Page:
• Exclusives

    What if Braves Stand Pat? Can They Win?

    By Kent Covington

    As the opening day countdown clock ticks away, the candid truth is that the hopes of an off-season impact trade grow dimmer by the day.  The Atlanta Journal Constitution recently asked Braves General Manager, Frank Wren, about the likelihood of another trade before the start of the season.  Wren responded, “I think every day that goes by it’s probably less likely.  It doesn’t mean you stop trying.”

    Despite trade rumors, it appears Braves LF Martin Prado may be staying put

    Trade rumors have swirled for months around Braves RHP Jair Jurrjens and LF Martin Prado.  These rumors have included trade targets such as Baltimore’s Adam Jones and Colorado’s Seth Smith, but none of those trade negotiations progressed past the “preliminary” stage.

    In the end, the Braves may be relieved that none of the Jurrjens/Prado trade scenarios materialized (if in fact that remains the case). Either or both could prove to be critical cogs in Atlanta’s 2012 season.  Their ability to remain healthy is the biggest question, and only time will answer it.

    But while the possibility of a noteworthy trade is diminishing, that possibility certainly still exists.  The acquisition of a moderately priced free agent, such as Cody Ross, remains perfectly plausible as well.

    We’ll post our thoughts on trades/free agent deals that are still possible here within the next couple days.

    But let’s assume for a moment that the Braves are set to dance with their current cast. What if the Braves stand pat?  Can they challenge the Phillies and return to the postseason without major changes?

    I believe they can.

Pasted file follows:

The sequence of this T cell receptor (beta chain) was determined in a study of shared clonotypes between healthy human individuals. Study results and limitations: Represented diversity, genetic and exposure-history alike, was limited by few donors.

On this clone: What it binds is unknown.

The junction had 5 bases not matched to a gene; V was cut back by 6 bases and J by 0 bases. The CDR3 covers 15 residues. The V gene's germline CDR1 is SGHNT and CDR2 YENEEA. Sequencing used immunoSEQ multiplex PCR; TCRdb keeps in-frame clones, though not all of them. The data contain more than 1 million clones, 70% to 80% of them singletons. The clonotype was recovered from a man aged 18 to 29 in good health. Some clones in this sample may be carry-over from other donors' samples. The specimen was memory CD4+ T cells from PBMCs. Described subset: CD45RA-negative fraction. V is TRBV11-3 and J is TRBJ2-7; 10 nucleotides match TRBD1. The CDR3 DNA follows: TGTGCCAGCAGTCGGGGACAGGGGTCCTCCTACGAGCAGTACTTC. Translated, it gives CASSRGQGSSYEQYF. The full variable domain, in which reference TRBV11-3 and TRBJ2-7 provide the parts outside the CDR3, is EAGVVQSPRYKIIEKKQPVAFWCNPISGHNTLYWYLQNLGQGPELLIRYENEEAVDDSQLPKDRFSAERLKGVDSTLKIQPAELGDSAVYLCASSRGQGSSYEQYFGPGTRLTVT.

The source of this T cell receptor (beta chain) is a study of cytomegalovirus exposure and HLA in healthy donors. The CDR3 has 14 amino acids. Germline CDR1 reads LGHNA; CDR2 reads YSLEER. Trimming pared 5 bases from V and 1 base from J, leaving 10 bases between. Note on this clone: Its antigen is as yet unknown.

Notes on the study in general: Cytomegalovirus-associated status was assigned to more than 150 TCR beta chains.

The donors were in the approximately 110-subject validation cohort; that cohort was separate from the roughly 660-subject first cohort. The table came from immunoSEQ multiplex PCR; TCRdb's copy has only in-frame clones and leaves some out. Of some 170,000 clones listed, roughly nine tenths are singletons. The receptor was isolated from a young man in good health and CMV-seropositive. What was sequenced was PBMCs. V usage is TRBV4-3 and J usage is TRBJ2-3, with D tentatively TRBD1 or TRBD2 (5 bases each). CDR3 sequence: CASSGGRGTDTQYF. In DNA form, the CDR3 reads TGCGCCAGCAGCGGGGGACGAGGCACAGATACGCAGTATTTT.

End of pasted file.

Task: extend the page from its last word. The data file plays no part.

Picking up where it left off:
Braves will need more offensive output from RF, Jason Heyward in 2012

    Recently, I shared my belief that the Braves offense has a chance to be among the NL’s best, even without an impact trade or free agent addition. I understand that this is difficult for many to accept, given the subpar performance of the lineup last year.  I won’t restate that case today, but here it is if you missed it.

    In a nutshell, here is the winning offensive equation for Atlanta’s offense:

    Higher team on-base percentage + health + a strong season from OF Jason Heyward = success.

    The Braves led the NL in on-base percentage in 2010.  If they can return to the patient approach we saw from this team two seasons ago, there’s no reason why they could not cure their 2011 empty-bases syndrome.

    And we all know Heyward is capable of far more than his disappointing ’11 output.

    As for pitching, the depth of this staff should ensure that pitching remains a strength of this Braves team.  But how great a strength depends upon the health of Jurrjens and fellow starter, Tommy Hanson, both of whom missed most of the season’s second half last year.  The first-half numbers of this duo underscores the impact of a healthy Jurrjens and Hanson. I pointed out the following in a recent blog:

    Much will hinge on the health of Hanson and Jurrjens

    Before the all star break last season, Jurrjens and Hanson combined to go 22-7 with a 2.14 ERA.  No other pair in baseball put up the kind of numbers “JJ” and Hanson boasted in the first half.  That duo, along with Tim Hudson, formed as effective a trio as there was anywhere in baseball.

    But hampered by shoulder and knee ailments, respectively, Hanson and Jurrjens were non-existent in the second half of the season. After the All-Star break they were a combined 2-6 with a 6.75 ERA.  So again…

    Jurrjens and Hanson:

    Before All-Star break – 22-7, 2.14 ERA

    After All-Star break – 2-6, 6.75 ERA

    If their “big-3” (Jurrjens, Hanson and Tim Hudson) can avoid lasting injuries, Atlanta’s rotation—coupled with a dominant bullpen—could once again form one of baseball’s most formidable pitching staffs.

    Bottom line: Even without substantial changes, the Braves’ offense has a chance to be very good, and their pitching has a chance to be great. The more talent you add, the greater the margin for error (underperformance) or injury, so upgrades are always welcome.  But without changing a thing, the Braves do in fact have the talent to compete.

    It comes down to a very simple formula: Stay healthy and play up to potential. If the Braves can do that, they’ll play October baseball. If they can’t, they won’t.

    P.S. Before you go, check out the Lineup Card on the BravesWire homepage with headlines from over a dozen Braves news/opinion sources.